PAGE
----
Herring River Estuary Restoration Big Regional Project

Spanning 1,000 acres across the Cape Cod National Seashore, the Herring River estuary hosts one of the largest wetland systems on the Cape. (Friends of Herring River)

Spanning 1,000 acres across the Cape Cod National Seashore, the Herring River estuary hosts one of the largest wetland systems on the Cape. (Friends of Herring River)

By ecoRI News staff

A $700,000 Massachusetts state grant was recently awarded to help advance the restoration of the Herring River estuary in Wellfleet and Truro, one of the largest ecological restoration projects in the Northeast. The grant leverages a total of $985,034 in funding for the project in fiscal years 2017 and 2018 from the National Oceanic and Atmospheric Administration (NOAA) Restoration Center.

Spanning some 1,000 acres across the Cape Cod National Seashore, the Herring River estuary hosts one of the largest river and wetland systems on Cape Cod. In 1909, a dike was built across the river’s mouth, severing its connection to Wellfleet Harbor and the life-giving tides of the Atlantic Ocean. Without that connection, the salt marshes decayed, the river turned acidic, shellfish beds were contaminated by bacteria, and multiple fish kills resulted from low dissolved oxygen. The loss of tidal flow transformed this once-thriving and productive coastal ecosystem into the highly degraded landscape found there today.

The towns of Wellfleet and Truro are working with the National Park Service, the Department of Fish and Game’s Division of Ecological Restoration (DER) and other partners to revive the health of the Herring River and its wetlands. The project will rebuild the main dike at the river’s mouth and make other improvements across the estuary, allowing carefully controlled restoration of tidal flow to the ecosystem while protecting low-lying roads and other structures from flooding.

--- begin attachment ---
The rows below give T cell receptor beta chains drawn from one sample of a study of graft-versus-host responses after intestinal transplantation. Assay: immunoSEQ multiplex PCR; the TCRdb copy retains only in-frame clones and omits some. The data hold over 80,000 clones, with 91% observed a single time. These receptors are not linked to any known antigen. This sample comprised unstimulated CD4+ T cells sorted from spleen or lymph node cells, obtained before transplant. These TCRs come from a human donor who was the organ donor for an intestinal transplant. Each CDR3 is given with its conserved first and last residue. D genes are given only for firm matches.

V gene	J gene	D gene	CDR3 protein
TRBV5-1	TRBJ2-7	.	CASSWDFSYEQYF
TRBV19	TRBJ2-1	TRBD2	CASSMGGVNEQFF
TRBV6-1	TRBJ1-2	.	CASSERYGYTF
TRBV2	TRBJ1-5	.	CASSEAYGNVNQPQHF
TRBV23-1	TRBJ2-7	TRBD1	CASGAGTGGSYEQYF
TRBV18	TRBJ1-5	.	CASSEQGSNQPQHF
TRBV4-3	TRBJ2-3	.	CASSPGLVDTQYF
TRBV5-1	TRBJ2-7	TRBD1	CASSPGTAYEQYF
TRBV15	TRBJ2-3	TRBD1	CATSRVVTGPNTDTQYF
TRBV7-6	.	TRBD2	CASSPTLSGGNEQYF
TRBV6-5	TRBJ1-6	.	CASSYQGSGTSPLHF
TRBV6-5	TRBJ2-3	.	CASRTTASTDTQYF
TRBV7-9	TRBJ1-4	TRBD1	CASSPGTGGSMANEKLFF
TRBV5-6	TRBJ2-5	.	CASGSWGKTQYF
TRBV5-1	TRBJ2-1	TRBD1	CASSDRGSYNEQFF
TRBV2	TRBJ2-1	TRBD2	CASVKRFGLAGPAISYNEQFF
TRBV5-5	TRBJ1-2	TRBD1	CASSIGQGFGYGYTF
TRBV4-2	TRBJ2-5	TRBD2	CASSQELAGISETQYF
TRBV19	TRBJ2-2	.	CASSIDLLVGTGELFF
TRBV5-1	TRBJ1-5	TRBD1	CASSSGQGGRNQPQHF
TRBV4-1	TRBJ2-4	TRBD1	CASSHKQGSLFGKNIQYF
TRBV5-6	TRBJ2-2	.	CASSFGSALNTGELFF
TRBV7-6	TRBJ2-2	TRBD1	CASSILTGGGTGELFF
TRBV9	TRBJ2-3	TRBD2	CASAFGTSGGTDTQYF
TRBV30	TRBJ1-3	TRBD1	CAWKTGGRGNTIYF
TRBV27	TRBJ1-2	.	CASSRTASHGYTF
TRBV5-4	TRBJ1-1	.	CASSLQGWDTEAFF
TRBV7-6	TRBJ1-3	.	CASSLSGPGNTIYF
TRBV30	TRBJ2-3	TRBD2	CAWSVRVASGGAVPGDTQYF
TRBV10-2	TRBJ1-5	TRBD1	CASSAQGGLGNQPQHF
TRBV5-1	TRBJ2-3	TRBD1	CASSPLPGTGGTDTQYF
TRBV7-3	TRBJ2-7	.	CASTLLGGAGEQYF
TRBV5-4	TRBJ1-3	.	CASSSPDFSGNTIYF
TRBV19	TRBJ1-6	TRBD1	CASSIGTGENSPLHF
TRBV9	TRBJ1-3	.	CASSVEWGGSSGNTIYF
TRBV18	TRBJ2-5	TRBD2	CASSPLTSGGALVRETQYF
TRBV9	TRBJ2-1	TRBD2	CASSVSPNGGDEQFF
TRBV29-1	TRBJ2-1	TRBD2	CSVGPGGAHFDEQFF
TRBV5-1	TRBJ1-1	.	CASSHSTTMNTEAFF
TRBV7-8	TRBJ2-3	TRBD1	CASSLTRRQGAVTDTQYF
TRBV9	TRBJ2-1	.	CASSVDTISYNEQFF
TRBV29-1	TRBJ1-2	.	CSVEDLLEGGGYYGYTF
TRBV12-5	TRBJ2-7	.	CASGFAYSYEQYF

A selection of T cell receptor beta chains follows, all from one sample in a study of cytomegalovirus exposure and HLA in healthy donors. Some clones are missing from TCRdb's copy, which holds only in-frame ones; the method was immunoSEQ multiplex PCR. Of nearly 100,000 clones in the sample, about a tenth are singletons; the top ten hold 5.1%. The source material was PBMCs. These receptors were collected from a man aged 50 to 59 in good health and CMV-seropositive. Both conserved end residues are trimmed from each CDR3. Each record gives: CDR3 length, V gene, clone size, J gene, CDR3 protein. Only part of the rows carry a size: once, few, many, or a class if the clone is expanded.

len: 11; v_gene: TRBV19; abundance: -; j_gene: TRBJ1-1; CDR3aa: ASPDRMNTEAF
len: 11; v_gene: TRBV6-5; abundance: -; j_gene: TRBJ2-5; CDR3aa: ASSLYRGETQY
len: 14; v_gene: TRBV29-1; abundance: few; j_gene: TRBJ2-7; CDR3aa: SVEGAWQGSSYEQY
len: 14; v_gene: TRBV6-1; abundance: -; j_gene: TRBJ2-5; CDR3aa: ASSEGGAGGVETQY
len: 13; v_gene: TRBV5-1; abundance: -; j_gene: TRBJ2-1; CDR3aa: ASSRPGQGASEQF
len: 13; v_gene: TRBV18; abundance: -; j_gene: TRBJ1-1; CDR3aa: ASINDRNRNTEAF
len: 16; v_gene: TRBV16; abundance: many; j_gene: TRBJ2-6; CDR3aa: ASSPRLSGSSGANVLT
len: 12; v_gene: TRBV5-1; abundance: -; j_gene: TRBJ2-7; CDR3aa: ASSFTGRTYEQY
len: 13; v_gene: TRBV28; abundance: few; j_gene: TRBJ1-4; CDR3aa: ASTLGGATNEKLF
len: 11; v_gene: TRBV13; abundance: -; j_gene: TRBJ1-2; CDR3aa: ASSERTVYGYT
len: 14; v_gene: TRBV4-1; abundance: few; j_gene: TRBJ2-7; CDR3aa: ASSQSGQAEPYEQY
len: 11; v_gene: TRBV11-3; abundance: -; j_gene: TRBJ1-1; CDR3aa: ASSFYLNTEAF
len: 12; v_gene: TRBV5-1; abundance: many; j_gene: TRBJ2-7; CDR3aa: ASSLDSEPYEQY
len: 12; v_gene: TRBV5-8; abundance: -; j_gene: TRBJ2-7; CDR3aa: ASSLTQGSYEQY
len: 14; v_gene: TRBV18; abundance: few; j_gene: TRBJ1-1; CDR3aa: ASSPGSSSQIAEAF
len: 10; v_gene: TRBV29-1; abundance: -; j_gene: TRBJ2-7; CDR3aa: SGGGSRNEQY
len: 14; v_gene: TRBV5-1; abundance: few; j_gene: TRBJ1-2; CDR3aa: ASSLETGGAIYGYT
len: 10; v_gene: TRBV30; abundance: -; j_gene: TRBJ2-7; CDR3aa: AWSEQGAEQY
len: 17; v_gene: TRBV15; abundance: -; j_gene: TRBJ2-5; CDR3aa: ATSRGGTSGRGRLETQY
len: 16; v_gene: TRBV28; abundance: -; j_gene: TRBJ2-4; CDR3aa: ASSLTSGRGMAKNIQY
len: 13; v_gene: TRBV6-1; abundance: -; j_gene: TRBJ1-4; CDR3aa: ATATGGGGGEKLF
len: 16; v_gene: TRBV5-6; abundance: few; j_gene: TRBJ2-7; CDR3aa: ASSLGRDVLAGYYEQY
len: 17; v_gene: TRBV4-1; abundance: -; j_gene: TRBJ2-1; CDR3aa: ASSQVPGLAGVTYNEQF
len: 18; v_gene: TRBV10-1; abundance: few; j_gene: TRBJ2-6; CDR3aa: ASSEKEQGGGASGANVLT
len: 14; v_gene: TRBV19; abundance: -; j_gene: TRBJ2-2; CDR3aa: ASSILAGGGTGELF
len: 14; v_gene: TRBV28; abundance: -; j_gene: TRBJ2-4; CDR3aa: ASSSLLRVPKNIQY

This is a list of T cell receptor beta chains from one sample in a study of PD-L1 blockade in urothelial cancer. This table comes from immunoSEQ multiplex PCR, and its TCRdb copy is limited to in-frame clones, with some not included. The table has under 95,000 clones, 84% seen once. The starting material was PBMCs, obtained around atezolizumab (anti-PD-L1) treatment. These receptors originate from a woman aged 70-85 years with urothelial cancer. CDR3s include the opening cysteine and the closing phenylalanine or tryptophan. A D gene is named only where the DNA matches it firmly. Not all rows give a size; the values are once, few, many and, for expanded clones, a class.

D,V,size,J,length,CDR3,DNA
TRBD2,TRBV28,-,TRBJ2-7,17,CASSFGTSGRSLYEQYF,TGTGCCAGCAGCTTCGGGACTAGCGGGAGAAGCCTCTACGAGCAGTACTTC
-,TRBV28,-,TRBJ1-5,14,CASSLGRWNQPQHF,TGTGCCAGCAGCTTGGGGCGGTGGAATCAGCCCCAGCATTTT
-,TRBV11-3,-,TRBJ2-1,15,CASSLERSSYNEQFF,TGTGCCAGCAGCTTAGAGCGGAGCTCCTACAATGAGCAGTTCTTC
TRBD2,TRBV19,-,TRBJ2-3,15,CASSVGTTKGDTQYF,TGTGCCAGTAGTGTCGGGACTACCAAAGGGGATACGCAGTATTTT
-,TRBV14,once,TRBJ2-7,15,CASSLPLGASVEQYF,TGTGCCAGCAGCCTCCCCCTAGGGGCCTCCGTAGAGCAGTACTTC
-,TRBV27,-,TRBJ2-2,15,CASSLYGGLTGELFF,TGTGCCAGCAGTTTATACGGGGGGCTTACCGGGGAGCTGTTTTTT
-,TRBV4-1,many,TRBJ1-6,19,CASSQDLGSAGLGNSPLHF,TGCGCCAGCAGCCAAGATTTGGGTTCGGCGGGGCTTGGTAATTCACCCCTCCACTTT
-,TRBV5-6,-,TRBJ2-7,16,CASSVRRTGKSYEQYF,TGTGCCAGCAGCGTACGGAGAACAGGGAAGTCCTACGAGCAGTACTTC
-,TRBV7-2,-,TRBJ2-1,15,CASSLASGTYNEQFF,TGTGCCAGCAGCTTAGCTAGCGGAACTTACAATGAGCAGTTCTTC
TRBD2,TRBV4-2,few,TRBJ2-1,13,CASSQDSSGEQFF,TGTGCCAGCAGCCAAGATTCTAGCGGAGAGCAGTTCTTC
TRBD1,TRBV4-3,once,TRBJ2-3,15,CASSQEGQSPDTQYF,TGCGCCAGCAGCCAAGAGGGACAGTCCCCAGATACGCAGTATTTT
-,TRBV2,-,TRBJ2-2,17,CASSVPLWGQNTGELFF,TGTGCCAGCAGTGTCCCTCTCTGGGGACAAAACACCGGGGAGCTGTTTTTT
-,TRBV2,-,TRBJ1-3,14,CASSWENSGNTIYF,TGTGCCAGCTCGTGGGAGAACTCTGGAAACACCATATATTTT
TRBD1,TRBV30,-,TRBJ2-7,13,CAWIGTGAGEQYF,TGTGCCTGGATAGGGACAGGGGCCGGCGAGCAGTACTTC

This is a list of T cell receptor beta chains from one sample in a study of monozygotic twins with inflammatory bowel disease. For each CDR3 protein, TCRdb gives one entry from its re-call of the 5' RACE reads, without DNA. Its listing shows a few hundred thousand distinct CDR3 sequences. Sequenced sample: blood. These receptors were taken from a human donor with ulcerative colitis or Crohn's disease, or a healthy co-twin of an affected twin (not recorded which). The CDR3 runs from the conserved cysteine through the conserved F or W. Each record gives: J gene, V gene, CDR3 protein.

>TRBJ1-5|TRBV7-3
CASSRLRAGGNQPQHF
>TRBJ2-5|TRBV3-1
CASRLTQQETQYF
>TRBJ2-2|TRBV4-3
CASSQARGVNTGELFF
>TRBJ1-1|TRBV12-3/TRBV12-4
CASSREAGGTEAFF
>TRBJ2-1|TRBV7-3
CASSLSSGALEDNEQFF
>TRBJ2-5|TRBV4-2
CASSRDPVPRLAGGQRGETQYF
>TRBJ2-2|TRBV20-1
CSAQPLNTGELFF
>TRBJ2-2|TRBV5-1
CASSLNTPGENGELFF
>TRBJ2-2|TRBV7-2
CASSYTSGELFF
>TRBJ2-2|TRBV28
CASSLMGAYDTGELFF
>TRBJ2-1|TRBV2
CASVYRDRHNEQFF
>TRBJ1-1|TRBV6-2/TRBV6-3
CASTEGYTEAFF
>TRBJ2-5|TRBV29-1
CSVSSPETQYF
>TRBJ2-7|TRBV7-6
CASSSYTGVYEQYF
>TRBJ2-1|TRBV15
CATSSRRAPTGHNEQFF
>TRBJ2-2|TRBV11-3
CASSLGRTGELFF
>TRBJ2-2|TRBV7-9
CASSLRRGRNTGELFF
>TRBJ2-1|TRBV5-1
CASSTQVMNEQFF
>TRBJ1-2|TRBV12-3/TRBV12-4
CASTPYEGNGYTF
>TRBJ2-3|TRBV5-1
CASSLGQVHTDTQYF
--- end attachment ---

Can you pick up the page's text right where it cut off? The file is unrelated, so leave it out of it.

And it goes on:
Reconnecting the estuary to the ocean will improve water quality, increase habitat productivity for fisheries and other wildlife, restore large areas of shellfish beds, and enhance boating, fishing, and other commercial and recreational opportunities, according to state officials.

“We look forward to the day when a restored Herring River estuary provides much-improved habitat for waterfowl, shorebirds, river herring, white perch, and other fish and wildlife,” Department of Fish and Game commissioner Ron Amidon said. “The project will also greatly enhance people’s access to the natural environment by improving opportunities for shellfish harvest, fishing, boating, and other outdoor recreation.”

The DER grant will also support engineering design and permitting to prepare the project for construction. The project is being managed by Friends of Herring River, a nonprofit organization based in Wellfleet.